Focus on How: What is the Compelling Event

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During a forecast call with my manager we were discussing a deal we expected to close in quarter. We dug into the opportunity and the path to the PO. I gave an overview of the case notes to my manager and discussed the technical notes.

Based on our conversation the opportunity seemed to be on the right track to close in quarter, but unfortunately at the last minute the client backed out.

In analyzing why we lost the deal we realized that we did not focus on the ‘compelling event.’ We understood the pain and business objectives, which is part of the compelling event – but the pain doesn’t always drive a deal forward. We build value with pain, but that value also needs to be anchored in an compelling event.

Pain is important – but in tying that pain to value you as the seller/consultant need to demonstrate the urgency of inaction.

The compelling event: a customer’s business pain that needs to be solved by a certain date otherwise negative business consequences will occur. The impact of the consequence helps to leverage the value of the product and close a deal. A compelling event ties the pain of inaction to drive transformation and buy-in to your product.

We can establish pain, but we also need to ask: ‘What is the compelling event.’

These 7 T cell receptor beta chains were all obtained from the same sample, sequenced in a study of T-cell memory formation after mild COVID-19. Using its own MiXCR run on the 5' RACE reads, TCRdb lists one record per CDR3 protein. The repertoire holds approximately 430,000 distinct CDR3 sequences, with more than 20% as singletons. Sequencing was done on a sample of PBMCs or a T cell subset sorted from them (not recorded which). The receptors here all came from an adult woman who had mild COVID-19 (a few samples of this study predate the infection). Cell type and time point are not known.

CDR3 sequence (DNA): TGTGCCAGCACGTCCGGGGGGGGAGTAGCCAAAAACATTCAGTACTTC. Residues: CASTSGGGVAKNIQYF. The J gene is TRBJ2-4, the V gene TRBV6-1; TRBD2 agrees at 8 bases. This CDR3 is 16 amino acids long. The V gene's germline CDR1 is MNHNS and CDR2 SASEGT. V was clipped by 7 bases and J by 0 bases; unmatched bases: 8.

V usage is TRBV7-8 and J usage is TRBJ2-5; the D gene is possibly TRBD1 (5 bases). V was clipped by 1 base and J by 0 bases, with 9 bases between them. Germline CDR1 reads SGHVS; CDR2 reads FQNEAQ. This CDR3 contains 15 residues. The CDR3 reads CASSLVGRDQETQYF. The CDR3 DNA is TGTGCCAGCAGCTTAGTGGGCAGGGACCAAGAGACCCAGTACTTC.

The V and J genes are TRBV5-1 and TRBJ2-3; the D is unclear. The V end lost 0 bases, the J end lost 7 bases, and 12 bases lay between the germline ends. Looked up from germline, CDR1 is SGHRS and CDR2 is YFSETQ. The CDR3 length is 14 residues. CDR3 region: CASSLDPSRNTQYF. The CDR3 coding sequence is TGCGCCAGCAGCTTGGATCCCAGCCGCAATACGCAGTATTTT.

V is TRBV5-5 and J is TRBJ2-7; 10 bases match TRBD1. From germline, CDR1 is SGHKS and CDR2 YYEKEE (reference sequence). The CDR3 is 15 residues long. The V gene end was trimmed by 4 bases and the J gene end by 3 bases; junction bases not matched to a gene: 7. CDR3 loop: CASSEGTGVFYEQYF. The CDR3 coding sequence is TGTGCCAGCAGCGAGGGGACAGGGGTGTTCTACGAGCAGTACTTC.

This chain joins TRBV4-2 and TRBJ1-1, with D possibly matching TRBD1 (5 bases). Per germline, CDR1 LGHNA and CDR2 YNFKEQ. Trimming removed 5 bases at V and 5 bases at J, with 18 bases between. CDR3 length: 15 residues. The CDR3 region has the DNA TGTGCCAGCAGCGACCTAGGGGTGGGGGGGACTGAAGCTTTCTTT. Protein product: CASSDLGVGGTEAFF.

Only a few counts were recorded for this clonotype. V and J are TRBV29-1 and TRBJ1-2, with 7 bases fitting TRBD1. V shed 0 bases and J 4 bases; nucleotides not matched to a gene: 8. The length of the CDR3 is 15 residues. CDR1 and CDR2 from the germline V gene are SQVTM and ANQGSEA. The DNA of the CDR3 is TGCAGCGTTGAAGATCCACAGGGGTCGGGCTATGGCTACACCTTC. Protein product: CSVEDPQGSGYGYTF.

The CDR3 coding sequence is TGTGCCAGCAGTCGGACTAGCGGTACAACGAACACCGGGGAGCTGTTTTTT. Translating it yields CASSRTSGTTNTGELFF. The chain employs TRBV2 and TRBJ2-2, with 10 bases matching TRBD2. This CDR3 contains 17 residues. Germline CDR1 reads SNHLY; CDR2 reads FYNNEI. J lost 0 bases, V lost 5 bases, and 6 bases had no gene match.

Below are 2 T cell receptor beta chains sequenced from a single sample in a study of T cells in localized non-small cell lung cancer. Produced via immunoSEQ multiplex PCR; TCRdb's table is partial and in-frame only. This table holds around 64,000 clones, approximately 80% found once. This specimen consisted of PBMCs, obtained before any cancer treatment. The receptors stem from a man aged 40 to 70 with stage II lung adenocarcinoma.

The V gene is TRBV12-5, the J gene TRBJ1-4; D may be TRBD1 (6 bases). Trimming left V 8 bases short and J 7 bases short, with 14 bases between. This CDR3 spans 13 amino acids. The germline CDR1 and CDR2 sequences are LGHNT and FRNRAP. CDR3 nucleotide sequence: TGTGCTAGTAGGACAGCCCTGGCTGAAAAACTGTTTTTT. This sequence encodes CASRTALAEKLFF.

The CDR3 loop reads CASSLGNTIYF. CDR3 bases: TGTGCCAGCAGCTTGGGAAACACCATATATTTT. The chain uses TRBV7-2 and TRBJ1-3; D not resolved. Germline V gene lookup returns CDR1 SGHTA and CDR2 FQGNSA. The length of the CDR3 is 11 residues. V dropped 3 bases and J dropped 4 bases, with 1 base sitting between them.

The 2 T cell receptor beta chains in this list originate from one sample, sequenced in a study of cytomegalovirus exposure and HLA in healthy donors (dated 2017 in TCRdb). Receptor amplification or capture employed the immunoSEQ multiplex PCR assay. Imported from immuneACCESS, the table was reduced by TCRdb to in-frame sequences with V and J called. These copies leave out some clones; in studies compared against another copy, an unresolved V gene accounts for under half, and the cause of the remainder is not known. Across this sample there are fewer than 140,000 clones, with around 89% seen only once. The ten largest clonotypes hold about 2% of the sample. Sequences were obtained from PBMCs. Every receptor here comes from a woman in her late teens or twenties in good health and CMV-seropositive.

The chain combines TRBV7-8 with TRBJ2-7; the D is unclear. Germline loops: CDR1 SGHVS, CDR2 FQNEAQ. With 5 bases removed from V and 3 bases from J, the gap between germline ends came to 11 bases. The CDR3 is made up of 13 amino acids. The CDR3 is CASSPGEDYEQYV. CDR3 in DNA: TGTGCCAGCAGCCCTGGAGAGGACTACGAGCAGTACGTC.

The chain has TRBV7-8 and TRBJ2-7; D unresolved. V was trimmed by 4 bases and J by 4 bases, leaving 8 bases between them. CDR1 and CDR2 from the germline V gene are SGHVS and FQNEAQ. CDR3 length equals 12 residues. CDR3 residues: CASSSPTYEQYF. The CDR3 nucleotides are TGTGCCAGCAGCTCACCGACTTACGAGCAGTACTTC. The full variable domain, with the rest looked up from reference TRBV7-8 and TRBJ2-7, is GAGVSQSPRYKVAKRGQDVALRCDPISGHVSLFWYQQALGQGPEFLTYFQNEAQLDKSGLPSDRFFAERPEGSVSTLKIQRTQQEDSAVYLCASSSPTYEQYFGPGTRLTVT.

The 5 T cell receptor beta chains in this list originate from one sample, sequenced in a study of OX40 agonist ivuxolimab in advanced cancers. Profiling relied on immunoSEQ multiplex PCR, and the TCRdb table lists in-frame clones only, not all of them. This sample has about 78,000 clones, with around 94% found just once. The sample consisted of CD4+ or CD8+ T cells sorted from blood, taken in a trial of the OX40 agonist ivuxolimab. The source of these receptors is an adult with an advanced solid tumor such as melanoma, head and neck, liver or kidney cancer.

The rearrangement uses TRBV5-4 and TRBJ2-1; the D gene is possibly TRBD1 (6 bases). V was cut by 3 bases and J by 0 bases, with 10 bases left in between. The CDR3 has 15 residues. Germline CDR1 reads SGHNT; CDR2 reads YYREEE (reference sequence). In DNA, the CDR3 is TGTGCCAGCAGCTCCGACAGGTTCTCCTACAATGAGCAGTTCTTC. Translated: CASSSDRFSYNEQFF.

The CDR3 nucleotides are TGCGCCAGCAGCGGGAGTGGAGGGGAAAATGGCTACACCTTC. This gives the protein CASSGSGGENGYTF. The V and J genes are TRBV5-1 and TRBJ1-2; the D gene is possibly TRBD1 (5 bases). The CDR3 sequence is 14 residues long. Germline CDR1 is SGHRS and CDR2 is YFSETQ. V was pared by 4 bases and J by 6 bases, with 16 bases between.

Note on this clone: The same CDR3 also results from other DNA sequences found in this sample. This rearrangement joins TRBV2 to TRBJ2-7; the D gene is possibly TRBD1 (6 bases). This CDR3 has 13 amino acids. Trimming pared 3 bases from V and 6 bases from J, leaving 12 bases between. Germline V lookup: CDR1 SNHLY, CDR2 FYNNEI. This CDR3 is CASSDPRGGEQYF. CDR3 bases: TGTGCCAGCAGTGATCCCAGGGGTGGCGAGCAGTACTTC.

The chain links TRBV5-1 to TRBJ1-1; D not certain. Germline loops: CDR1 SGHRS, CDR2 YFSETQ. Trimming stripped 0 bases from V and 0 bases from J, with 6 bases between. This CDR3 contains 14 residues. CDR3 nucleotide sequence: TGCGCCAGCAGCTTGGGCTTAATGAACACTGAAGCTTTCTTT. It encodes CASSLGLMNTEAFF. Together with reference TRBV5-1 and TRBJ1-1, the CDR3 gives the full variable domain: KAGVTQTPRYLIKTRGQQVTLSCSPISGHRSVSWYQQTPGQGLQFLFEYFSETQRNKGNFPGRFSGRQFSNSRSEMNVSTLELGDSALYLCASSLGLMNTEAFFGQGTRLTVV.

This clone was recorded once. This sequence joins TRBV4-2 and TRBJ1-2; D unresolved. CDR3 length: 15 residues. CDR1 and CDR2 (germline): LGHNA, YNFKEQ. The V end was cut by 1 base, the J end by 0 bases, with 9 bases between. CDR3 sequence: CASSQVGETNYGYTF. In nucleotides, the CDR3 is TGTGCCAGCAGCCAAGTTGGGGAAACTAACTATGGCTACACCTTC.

Ex: Client pain point is they need a better way to collaborate internally. They reach out to you (Inbound) and they say the CEO has charged the champion to investigate your solution. You establish pain that they are using email to collaborate now and don’t have versioning

You build value around a single system of record with versioning – this is real pain that you quantify, but…

What is the compelling event. What prompted the CEO to research this? What stake does the champion have here? What is their go-live date? What happens if this system is not implemented within a certain timeframe?

With Inbound leads there is usually a real compelling event – but it might not be critical or urgent. Ex: CEO is look at adding your solution next year and just wants to research options. They have a need but it is not compelling enough for transformation right now.

  • In this case if you understand the ‘compelling event’ you can speak to it and also build urgency to help create need and demand.

Dig in and reflect on the compelling event. I usually fill out a BNAPR worksheet to help me breakdown the compelling event, so I can Focus on HOW to tackle it.

I keep this in mind throughout discovery and the sales cycle now because I learned that something as simple as understanding ‘the compelling event’ can help ensure a win for you and your client.

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